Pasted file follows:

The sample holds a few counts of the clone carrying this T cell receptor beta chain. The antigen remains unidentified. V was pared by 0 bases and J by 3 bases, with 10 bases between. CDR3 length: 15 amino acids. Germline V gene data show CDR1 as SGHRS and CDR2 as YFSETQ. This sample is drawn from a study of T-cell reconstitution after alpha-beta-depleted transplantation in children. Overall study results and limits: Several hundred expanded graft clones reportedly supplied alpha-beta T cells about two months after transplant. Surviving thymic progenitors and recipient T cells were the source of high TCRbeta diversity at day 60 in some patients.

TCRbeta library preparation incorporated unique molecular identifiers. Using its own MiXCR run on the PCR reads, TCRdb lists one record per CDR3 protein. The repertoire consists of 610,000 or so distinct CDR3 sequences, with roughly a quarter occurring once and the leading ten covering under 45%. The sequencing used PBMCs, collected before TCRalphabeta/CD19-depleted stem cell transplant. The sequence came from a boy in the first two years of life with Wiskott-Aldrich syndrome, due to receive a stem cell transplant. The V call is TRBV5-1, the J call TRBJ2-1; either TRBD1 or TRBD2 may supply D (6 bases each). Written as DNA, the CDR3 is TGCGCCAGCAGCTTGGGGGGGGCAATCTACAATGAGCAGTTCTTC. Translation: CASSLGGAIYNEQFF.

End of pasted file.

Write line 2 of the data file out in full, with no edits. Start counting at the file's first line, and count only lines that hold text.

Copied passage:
TCRbeta library preparation incorporated unique molecular identifiers. Using its own MiXCR run on the PCR reads, TCRdb lists one record per CDR3 protein. The repertoire consists of 610,000 or so distinct CDR3 sequences, with roughly a quarter occurring once and the leading ten covering under 45%. The sequencing used PBMCs, collected before TCRalphabeta/CD19-depleted stem cell transplant. The sequence came from a boy in the first two years of life with Wiskott-Aldrich syndrome, due to receive a stem cell transplant. The V call is TRBV5-1, the J call TRBJ2-1; either TRBD1 or TRBD2 may supply D (6 bases each). Written as DNA, the CDR3 is TGCGCCAGCAGCTTGGGGGGGGCAATCTACAATGAGCAGTTCTTC. Translation: CASSLGGAIYNEQFF.